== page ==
Today was a holiday and our cafeteria was closed so I went out for lunch with my friend. As we walked from the office towards this eating joint near a Montessori School, a car came speeding by and almost knocked me off my feet. A mom with her small child in the passenger seat drove the car. The child looked rather disappointed that his mom missed me. I am sure he has never missed anyone in his video game. I hope the lady got to knock somebody down for the child’s sake. Imagine the kid going to school and facing this.
Kid 1: My mom knocked down two guys today
Kid 2: Mine ‘just’ missed.
Kid 1 : *sneer* What a loser!!!
Kid 2: *sob*
The kid would be scarred for life I am sure, if not growing up to be a psychopath hanging around IT companies mowing down gals with access cards dangling around their necks. Grim portents indeed. We might right now be breeding, a legion of serial killers. brrr
From the look on the little guy’s face I can only imagine how tough it must be to be a mom these days. Our Moms didn’t have it this tough…except of course those teenage years the mention of which reminds my Dad and Mom of over the counter sedatives. How else would you explain the pleasant smile which never wavered when I vehemently demanded my fundamental rights to wear spaghetti strap tops, shave my legs, perm my hair, burn my books and leave school and start a Pizza joint? I am sure they were Gold Members of the Frequent Users Club run by sedative manufacturing Pharma companies, a precursor to the Frequent Flyers Club we have today, which is mostly used by parents for the very same reason.
To get back to our narrative, moms these days really have it tough, confirm the new moms in my family. Moms are no more Mrs. Joseph or Mrs. Nair or Mrs. Krishnamurthy, they are Head-Formulations, VP-QA/QC , CFO/Financial Controller, Head-Poop Cleaner, Head Purchases- Sony Playstation/X-Box/SUV/Cops, Chief- Gaming partner, Manager – Handling Embarrassing Questions like “is Dad gay because he doesn’t have a GF” etc all rolled into one. Our parents had it relatively easy. Like this instance when one of my brothers was in the first standard and saw a Sikh kid for the first time. He came home and declared that he had a girl in his class but she peed standing like him. My parents were caught on the wrong foot and spent many months trying to explain that Manjeet was a boy and not a girl. They now laugh about it uneasily.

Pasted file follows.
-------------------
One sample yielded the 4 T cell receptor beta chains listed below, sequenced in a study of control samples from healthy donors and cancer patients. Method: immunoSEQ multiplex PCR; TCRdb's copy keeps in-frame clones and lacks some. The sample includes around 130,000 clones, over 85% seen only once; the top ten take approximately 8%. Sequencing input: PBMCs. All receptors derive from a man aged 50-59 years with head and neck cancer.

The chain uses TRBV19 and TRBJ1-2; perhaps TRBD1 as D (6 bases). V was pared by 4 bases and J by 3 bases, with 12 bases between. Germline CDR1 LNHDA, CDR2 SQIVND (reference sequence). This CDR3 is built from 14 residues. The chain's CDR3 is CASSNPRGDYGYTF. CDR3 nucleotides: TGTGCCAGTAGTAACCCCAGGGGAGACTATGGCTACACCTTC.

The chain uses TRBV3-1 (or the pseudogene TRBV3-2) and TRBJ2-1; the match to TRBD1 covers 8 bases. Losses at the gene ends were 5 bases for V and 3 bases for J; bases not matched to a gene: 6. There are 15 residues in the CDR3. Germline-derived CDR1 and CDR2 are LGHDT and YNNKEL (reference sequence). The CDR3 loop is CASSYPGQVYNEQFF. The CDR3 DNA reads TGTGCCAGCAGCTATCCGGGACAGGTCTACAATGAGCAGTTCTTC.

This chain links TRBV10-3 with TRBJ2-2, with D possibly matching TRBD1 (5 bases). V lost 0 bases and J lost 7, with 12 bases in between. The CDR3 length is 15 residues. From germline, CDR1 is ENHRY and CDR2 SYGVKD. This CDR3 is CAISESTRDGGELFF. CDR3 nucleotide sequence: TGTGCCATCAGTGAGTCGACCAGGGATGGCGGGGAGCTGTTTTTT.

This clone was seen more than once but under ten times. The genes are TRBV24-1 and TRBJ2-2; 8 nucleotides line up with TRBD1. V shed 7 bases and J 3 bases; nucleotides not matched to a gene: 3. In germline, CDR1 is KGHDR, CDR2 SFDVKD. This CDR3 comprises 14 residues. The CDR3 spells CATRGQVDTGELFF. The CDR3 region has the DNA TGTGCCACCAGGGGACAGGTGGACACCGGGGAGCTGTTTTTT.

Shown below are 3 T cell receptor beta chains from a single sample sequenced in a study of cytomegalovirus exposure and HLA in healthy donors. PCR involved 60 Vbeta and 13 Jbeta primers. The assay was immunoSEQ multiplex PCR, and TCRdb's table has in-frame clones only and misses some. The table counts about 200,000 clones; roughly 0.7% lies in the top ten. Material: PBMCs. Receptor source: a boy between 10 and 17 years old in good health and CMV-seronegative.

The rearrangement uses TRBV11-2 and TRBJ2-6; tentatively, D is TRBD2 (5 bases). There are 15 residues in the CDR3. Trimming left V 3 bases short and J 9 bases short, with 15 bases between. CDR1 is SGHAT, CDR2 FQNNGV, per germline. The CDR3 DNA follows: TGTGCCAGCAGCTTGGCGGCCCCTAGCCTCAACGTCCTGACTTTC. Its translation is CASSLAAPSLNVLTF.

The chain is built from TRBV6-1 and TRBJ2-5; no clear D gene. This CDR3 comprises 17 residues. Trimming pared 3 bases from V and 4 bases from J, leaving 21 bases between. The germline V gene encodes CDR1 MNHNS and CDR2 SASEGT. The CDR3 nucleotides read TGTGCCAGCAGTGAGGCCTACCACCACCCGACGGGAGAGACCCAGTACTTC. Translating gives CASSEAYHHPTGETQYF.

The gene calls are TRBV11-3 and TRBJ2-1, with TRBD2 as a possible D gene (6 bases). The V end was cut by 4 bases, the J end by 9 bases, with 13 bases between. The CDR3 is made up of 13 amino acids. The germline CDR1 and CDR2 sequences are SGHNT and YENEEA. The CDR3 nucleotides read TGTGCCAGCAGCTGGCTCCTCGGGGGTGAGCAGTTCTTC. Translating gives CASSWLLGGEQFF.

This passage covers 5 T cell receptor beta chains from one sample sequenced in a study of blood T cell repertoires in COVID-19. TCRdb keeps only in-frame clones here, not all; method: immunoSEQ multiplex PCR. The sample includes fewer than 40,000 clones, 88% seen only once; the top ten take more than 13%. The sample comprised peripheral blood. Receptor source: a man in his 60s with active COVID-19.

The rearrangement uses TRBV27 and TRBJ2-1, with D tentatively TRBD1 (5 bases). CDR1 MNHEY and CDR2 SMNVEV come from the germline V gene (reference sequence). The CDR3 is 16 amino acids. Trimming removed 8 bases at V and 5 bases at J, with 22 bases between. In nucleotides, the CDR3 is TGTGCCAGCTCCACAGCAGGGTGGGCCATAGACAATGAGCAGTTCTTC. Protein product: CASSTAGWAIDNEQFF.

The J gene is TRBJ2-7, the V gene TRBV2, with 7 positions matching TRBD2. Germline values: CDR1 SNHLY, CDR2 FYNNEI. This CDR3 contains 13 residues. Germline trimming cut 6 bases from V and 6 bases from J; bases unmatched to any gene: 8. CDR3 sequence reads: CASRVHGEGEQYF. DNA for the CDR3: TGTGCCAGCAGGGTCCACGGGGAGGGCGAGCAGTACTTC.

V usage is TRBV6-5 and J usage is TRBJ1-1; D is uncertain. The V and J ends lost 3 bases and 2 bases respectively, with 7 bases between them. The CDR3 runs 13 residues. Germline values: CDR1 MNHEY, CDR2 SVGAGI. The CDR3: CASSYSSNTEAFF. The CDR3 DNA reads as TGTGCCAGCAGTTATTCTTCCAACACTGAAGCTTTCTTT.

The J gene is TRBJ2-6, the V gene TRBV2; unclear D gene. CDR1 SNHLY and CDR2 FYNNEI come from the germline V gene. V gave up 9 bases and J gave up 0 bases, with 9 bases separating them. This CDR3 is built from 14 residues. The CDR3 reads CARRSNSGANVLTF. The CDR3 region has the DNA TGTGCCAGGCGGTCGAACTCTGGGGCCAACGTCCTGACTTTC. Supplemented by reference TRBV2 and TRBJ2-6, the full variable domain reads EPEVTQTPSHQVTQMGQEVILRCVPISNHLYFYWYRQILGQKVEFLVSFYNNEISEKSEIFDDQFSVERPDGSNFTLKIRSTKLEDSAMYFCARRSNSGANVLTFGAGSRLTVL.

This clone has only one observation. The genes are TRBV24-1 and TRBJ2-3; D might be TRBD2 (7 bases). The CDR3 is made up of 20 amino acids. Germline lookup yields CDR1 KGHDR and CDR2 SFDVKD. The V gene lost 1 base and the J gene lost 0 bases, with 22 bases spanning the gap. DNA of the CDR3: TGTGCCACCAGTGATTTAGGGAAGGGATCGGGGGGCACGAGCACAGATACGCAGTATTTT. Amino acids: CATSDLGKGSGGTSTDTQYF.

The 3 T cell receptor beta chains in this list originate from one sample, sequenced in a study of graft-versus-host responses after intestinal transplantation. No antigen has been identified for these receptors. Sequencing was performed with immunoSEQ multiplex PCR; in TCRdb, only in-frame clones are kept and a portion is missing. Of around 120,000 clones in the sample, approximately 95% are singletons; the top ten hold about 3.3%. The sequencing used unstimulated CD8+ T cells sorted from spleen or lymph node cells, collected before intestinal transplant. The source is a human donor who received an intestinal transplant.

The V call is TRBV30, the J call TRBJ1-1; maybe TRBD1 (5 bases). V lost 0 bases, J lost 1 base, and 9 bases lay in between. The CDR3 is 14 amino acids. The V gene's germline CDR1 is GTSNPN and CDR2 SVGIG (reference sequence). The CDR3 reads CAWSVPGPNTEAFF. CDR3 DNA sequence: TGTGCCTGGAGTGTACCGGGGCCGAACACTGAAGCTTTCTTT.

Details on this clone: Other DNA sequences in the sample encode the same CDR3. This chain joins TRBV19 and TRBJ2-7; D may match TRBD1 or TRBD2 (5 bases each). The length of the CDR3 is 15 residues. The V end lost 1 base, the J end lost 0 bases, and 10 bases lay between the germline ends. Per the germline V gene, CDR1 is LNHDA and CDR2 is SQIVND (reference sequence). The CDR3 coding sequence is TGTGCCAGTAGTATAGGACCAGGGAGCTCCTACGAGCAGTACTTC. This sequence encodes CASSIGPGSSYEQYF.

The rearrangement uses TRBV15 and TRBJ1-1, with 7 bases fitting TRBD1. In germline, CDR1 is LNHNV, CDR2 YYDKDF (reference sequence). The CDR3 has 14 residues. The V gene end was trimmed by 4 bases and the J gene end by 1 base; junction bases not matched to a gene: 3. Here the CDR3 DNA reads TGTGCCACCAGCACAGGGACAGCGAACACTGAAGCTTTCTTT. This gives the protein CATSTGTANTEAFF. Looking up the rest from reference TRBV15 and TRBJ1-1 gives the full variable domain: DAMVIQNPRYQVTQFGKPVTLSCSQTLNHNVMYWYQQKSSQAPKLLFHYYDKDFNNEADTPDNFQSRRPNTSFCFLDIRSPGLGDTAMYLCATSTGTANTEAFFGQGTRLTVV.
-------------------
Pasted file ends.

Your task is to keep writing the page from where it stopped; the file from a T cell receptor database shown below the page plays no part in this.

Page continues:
Added to all the above, modern moms have to keep up the expectation of the children too. No more Samosa making and birthday party throwing like our moms. They have to know what an X Box is (I just learned that it is not a box marked with an X) and how to buy it in 12 easy installments. Compared to this I am sure our parents had tamer challenges. As a kindergarten kid I told my Dad that he didn’t look like a Dad…because he wasn’t fat, didn’t wear Safari suits, scratch his crotch and swear like the Punjabi uncles who came to pick up their kids. He was very hurt, but then he forgot all about it as got terribly busy trying to get me out of the habit of saying saala ullu ka patta and some other equally interesting words.
While you and me were out playing because watching DD was like being grounded, kids these days sit through F.R.I.E.N.D.S and Will and Grace after homework. Hence their IQ is much higher than yours and mine. For example they know that Will is gay and Grace is not and that Ross is not gay though he married a gay who was not gay but became gay after marrying Ross (poor Ross).
Parents today have to answer complicated questions unlike the tame questions we put before our parents.
Then: Mom where do babies come from?
Now: Mom, why did you opt for a caesarean, according to doctors report I wasn’t a breech presentation?
However after having acknowledged that parenting in todays world is tough I have to maintain that if there was an award in parenting then I would give it to one Mrs Krishnan, my brother M’s friend’s mom ! After the cake cutting and other formalities of her sons 13th birthday she told him “Pack your bags and go to M’s house. I will be right along to pick you up”. She kept her word. She was back when he reached 19 and was out of his teens.
She is a living icon for modern moms with small kids and teenagers.